Over the last two years, we have seen the use of Predictive Data Models rise and become one of our most utilized solutions for both offline and online marketing campaigns. Industry wide, these models have become a standard across companies of all sizes and industries.
While there are virtually unlimited applications for these intelligent targeting tools, the success of any model is largely determined by the data used to create them, and how that data is prepared. In order to streamline the back and forth with your modeling experts, here are six things that should be considered in advance of building a predictive model.
1. What Is the Goal of the Model?
Predictive Models come in many different forms and go by many different names, which can make it difficult to evaluate which one is best for you. However, by focusing on your business goals and how a predictive model can help achieve those goals, it becomes much easier to choose the model that will best meet your needs:
- Acquisition — Is your business goal to acquire new customers, and therefore find like prospects that have a similar profile and buying habits as your existing customers?
- Campaign Optimization — Do you have an upcoming marketing campaign – whether retention, engagement-driven, or other – that you would like optimize for response and ROI while at the same time cutting costs?
- Winback/Reactivation — Would you like to target the former customers that are most likely to convert back to active, paying customers?
2. What Metrics Will Determine the Success of the Model?
Once you have determined the purposes and goals of the model, the next step is to decide which metrics will be used to measure success. Commonly used metrics measure engagement levels, response, pay-up, ROI, or some combination thereof.
We cannot overstate the importance of determining the success metrics of your data model upfront, as this is how you will ensure a clear and concise focus moving forward.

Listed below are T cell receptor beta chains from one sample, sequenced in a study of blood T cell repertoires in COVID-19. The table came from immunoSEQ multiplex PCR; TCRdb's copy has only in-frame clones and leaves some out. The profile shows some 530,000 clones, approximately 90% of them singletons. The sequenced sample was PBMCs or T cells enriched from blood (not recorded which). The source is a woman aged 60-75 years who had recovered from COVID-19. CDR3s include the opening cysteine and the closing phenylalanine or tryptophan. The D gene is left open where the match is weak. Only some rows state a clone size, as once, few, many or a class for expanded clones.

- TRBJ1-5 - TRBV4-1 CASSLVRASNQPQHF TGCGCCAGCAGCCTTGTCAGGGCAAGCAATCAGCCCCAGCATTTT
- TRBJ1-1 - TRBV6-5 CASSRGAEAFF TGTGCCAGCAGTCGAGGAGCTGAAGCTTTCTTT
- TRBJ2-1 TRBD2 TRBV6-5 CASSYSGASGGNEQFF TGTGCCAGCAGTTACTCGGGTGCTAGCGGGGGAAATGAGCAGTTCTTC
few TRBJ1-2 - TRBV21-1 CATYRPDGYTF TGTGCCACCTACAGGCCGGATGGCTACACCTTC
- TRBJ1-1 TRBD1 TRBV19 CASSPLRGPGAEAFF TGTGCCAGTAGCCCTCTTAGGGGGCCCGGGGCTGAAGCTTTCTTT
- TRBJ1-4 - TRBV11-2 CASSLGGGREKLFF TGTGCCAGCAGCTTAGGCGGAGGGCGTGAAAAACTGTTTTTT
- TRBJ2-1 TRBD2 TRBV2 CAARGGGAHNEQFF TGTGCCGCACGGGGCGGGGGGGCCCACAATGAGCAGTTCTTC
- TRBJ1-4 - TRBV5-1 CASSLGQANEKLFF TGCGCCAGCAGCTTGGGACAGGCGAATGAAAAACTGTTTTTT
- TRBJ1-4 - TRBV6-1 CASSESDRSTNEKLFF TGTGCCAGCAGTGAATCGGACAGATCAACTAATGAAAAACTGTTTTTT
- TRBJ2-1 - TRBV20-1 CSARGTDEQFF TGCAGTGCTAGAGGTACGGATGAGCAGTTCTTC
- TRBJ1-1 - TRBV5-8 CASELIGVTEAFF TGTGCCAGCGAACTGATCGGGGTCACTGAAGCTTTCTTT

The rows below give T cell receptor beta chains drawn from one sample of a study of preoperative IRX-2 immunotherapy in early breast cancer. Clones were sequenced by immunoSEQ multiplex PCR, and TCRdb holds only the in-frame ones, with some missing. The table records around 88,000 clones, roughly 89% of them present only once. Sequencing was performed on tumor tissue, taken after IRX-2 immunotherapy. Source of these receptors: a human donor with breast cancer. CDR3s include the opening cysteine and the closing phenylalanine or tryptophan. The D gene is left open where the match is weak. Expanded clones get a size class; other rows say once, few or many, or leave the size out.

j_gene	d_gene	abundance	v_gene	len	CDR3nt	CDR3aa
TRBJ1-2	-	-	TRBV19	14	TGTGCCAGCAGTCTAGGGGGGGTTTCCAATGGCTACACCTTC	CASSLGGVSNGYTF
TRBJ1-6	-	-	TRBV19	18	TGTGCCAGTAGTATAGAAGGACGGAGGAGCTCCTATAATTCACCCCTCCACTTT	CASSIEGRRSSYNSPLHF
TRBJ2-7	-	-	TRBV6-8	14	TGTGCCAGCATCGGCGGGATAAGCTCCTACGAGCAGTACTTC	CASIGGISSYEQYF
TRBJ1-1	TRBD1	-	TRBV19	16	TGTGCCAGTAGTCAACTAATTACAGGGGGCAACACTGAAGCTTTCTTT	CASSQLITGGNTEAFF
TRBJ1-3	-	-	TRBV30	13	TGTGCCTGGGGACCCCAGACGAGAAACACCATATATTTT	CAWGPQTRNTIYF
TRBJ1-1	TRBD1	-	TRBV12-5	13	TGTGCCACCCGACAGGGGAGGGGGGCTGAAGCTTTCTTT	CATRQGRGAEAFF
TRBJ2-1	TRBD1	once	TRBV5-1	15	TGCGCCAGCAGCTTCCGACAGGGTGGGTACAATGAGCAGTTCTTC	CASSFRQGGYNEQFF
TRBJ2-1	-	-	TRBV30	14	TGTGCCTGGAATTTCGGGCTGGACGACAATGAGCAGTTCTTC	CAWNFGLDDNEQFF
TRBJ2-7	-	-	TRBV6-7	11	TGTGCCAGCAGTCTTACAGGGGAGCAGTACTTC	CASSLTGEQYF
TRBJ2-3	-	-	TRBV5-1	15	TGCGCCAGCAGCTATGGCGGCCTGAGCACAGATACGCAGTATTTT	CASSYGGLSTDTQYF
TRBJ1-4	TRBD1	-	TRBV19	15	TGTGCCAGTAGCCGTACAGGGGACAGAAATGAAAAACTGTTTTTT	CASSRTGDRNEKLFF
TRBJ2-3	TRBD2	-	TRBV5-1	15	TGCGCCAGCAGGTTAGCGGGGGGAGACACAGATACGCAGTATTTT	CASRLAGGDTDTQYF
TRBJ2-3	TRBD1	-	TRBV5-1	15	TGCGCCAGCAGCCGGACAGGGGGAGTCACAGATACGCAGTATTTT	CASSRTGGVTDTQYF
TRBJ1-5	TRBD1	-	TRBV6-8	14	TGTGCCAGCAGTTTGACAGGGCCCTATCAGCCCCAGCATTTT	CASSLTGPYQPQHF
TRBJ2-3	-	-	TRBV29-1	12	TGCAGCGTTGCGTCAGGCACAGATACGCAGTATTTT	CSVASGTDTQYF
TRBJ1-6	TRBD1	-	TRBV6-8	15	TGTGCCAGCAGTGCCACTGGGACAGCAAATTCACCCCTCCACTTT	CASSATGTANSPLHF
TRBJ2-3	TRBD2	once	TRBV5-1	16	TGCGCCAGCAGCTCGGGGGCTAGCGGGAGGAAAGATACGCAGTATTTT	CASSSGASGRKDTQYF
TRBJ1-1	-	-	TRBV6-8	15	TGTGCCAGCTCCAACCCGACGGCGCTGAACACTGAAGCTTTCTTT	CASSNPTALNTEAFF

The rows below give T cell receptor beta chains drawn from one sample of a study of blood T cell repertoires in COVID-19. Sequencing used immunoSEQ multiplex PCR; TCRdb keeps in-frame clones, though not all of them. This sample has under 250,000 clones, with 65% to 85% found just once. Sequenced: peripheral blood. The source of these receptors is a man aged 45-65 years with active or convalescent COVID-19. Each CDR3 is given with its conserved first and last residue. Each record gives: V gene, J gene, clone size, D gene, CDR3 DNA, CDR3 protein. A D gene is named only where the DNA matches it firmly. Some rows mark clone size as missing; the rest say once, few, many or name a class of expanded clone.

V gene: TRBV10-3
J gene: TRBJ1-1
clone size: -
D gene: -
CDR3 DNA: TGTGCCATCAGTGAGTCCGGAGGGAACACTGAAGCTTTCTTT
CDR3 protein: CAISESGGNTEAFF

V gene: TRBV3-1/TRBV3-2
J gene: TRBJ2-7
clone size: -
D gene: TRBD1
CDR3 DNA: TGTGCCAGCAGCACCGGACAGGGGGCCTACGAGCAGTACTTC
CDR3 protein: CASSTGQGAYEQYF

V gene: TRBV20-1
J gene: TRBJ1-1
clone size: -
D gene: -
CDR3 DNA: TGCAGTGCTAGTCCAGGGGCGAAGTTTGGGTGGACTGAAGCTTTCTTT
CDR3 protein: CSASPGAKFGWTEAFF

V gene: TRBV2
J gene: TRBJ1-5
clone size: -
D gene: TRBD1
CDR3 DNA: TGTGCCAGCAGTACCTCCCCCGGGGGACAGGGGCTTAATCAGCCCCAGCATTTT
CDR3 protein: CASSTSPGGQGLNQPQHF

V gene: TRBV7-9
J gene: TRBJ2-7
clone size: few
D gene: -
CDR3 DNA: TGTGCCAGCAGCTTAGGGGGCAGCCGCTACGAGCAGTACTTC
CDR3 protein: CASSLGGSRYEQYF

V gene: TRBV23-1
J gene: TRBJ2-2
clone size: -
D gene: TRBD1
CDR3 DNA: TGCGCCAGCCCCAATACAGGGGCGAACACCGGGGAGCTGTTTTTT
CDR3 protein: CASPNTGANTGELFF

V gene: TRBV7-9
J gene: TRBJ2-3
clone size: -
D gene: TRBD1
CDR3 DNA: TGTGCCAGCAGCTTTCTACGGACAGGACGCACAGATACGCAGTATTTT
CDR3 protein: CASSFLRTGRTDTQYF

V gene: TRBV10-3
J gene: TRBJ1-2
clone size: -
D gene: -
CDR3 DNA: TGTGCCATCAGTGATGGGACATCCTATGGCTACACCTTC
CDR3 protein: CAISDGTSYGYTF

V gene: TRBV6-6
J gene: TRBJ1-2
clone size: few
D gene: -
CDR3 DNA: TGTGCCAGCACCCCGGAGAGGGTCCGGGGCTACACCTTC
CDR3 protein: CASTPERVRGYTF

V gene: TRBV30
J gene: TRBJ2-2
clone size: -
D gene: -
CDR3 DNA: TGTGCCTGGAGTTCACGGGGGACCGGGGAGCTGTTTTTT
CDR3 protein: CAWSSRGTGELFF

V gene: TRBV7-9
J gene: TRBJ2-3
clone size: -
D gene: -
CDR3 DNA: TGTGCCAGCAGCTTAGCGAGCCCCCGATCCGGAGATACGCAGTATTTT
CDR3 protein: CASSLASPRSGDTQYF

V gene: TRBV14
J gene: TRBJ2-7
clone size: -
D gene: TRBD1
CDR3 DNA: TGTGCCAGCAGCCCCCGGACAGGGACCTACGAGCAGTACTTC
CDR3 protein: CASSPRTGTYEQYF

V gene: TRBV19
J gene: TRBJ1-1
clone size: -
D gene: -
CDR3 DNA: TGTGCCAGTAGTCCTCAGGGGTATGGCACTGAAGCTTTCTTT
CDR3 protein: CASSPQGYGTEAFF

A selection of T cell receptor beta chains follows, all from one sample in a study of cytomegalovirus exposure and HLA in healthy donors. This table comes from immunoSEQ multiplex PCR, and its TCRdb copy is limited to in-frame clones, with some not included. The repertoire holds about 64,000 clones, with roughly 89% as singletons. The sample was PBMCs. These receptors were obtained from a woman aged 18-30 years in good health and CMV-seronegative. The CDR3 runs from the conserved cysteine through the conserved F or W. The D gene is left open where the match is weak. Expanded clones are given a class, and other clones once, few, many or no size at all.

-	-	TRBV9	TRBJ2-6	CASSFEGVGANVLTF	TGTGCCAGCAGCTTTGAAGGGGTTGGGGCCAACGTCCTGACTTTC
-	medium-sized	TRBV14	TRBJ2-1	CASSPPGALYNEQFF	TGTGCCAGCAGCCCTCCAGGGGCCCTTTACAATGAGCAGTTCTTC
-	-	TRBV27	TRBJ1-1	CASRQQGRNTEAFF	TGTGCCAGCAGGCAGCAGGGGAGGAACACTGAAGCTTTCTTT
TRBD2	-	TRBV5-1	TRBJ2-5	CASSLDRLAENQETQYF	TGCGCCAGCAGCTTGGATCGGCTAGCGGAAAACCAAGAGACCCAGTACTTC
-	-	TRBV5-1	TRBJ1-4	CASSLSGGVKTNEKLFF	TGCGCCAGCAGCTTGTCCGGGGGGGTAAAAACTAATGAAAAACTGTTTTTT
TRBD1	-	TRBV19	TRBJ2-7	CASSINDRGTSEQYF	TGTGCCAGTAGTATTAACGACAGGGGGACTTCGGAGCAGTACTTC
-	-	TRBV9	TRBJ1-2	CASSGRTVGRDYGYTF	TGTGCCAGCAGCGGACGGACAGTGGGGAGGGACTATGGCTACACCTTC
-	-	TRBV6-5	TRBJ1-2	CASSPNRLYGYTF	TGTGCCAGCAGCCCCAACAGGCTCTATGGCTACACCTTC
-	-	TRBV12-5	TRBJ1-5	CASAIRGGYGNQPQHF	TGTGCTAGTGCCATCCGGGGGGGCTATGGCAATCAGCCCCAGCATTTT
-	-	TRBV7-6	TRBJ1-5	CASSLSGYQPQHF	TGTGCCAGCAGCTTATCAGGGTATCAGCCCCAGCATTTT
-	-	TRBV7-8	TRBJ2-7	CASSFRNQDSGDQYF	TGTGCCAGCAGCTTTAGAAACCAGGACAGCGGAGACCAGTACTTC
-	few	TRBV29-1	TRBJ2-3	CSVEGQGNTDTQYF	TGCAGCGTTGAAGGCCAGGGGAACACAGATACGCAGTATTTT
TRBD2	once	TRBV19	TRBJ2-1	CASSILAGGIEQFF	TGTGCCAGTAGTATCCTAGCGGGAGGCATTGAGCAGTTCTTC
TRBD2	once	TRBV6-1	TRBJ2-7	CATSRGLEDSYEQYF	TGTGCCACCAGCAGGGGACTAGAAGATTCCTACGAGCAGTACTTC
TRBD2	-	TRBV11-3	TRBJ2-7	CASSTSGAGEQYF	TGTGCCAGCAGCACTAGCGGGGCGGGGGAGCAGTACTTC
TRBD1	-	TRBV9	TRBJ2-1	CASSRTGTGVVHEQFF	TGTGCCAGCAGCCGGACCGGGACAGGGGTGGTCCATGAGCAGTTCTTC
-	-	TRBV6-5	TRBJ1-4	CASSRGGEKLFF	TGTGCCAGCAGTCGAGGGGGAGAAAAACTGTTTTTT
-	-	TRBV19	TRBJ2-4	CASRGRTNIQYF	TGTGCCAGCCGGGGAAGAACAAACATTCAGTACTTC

3. Who Are You Trying to Target?
Needless to say, it is important that the data provided for a model has to resemble the ultimate population you are trying to reach. The most common reason models don’t achieve their objectives is due to the fact that there is a discrepancy between the file used to build a model and the target audience.
Obviously, things like demographics, lifestyle, behavior, and interest all play a key role, but those factors are not enough to get a good picture of your customers. Often there are small overlooked factors such as marketing or geographic restrictions, recency of the transactions, and channel specific customers (i.e. internet only buyers) that, when it place, could impact the model.
4. Is the Input File from a Specific Recency?
It is always good to take into account the recency of the target audience you are looking to build the model from. Generally, our modeling experts say that it is best to use at least twelve months of your most recent responders to factor out seasonality for acquisition or campaign optimization models. The data needed for a Winback/Reactivation-focused model is typically more involved.
5. Is the Planned Offer Associated with the Campaign Hard or Soft?
Your input file should also take into account the type of offer you are advertising. There are two basic offers: a hard offer and a soft offer.
- Hard offer — a push to buy the product or service right away. Hard offers may be accompanied by a heavy promotion such as a discount.
- Soft offer — a push to get an initial response that will begin to build a relationship with individuals, with hopes that subsequent marketing efforts will lead to a purchase. Typical soft offers include subscribing to emails, to newsletters or to request more information.
It is important to take the type of offer into account because if your input file is filled with individuals who typically respond to soft offers, there may be more barriers to get them to convert. Conversely, if you have a file filled with those who respond to hard offers, you could be doing yourself a disservice by sending already established buyers a soft offer.
6. How Will the Offer Be Redeemed?
Finally, the way in which your offer will be redeemed helps to determine the kind of data model your input file is best suited for. After all, you ultimately want your campaign to generate action, so you are going to want to have a particular redemption method that is suitable for your audience.
Offers can be redeemed in a number of different places such as online, in-store, by mail or over the phone. You want to make sure your file, and ultimately your target audience, is receptive to the specific offer in the channel to which you are applying the model. For example, if your offer is redeem by phone only, make sure you supply customers to the modelers that have already demonstrated a willingness to contact you by phone. Conversely, if you are sending an offer to be redeemed online, make sure your target audience consists of tech-savvy individuals who will be likely to take advantage of the online redemption option.
In order to build a successful and accurate Predictive Data Model, it is imperative that you have a clear goal in mind, metrics in place to measure success, and that you provide a file that strongly represents your intended target market. Above all, communicating to your modeling experts any and all potential marketing restrictions that could constrain the model, such geography, will ensure that your model will meet your marketing goals.